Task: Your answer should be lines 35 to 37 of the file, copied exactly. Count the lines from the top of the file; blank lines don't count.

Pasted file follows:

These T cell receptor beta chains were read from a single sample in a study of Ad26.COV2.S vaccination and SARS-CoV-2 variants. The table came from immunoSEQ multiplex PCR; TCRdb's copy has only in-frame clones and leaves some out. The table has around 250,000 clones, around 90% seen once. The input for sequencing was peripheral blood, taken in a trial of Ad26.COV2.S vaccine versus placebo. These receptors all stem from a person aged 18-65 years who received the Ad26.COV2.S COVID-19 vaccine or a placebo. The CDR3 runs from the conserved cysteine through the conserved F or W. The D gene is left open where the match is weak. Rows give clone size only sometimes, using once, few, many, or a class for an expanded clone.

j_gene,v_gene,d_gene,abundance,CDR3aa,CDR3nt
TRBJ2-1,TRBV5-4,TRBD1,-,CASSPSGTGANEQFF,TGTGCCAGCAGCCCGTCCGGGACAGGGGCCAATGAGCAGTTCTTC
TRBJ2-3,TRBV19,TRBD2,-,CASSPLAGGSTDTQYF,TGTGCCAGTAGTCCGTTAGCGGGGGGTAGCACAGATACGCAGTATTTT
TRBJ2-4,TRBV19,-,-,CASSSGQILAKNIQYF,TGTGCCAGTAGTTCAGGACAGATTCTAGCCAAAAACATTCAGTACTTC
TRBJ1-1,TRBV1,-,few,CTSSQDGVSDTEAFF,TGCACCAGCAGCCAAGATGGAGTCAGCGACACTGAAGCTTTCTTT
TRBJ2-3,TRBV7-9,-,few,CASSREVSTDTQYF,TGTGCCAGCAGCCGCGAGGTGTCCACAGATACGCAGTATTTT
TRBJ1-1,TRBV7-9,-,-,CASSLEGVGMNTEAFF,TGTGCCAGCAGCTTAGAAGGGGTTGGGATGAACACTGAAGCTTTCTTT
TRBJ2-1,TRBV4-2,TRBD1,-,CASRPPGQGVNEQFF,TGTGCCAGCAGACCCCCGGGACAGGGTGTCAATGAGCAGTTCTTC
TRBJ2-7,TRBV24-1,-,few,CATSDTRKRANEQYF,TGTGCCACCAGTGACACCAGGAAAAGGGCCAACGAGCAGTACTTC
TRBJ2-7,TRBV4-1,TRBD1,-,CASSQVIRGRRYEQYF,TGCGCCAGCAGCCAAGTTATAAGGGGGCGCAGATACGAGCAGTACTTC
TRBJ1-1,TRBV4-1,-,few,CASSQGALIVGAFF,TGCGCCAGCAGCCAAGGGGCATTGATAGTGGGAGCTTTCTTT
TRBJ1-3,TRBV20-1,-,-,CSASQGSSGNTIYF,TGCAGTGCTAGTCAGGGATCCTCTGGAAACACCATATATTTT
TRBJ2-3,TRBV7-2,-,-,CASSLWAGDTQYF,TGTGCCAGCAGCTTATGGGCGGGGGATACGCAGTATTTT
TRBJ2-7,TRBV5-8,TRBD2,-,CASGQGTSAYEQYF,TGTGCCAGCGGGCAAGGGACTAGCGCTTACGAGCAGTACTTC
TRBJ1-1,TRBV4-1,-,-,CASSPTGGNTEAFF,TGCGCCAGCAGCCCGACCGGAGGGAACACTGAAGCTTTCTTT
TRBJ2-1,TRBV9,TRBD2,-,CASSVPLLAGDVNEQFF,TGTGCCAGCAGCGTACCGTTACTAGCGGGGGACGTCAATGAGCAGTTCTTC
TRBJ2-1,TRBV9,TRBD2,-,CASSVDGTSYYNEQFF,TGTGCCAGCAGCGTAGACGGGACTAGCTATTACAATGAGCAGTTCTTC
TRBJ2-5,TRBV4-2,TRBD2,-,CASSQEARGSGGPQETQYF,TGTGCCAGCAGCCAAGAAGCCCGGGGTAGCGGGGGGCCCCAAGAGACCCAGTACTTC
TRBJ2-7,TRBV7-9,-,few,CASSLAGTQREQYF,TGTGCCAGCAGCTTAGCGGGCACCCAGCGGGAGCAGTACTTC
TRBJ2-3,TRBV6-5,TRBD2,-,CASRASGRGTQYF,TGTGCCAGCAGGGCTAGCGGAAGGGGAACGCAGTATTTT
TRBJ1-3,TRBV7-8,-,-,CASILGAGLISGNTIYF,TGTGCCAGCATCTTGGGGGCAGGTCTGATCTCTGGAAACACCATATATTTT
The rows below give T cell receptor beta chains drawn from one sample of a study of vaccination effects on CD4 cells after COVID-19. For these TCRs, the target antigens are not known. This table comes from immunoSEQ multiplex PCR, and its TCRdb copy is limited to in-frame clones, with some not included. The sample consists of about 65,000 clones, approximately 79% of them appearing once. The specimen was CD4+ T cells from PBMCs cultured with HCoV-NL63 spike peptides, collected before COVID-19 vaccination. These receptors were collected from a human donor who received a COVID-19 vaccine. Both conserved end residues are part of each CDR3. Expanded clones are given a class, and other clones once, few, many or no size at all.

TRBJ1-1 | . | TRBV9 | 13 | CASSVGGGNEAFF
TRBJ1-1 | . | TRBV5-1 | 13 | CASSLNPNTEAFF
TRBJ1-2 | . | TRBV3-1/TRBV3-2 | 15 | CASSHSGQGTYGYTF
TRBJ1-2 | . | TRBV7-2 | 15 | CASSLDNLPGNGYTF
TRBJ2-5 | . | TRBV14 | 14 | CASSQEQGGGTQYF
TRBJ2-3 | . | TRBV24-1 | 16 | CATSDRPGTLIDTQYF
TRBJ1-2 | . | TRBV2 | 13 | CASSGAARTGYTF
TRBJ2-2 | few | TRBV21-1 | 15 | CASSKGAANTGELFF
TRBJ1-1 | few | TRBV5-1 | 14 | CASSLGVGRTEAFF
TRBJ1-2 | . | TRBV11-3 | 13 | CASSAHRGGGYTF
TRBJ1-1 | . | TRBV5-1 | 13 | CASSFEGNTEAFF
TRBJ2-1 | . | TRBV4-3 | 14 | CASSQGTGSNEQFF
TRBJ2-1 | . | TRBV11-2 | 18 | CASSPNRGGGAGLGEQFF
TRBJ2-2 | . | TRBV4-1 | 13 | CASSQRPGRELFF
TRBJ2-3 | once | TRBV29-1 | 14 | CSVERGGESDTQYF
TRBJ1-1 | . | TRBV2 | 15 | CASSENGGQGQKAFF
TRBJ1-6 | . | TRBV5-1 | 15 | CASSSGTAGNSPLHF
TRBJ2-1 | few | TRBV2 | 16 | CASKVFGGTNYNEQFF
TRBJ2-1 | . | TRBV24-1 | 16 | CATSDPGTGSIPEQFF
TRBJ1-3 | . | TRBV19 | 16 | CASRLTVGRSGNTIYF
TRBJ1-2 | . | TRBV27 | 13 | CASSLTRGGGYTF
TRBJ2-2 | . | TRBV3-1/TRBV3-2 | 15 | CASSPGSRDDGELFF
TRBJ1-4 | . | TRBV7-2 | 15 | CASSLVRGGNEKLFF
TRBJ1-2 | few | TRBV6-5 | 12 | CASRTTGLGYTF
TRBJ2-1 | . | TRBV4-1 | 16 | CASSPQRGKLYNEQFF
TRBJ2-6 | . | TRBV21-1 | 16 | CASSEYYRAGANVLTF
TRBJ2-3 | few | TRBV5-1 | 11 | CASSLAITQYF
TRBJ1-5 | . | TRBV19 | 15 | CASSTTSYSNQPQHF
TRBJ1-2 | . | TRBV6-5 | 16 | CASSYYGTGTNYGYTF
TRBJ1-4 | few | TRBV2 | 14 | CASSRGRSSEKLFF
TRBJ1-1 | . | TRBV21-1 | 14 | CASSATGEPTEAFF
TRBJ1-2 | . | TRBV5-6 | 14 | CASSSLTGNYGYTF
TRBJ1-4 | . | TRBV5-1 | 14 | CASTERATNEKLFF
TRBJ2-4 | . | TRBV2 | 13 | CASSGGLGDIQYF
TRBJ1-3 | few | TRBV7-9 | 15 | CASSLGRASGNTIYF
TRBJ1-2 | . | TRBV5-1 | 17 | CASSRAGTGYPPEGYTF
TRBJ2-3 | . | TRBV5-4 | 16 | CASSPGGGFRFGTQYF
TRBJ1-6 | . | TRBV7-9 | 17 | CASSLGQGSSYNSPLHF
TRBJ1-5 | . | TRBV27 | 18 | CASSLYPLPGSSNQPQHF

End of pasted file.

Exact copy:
TRBJ2-1 | . | TRBV4-3 | 14 | CASSQGTGSNEQFF
TRBJ2-1 | . | TRBV11-2 | 18 | CASSPNRGGGAGLGEQFF
TRBJ2-2 | . | TRBV4-1 | 13 | CASSQRPGRELFF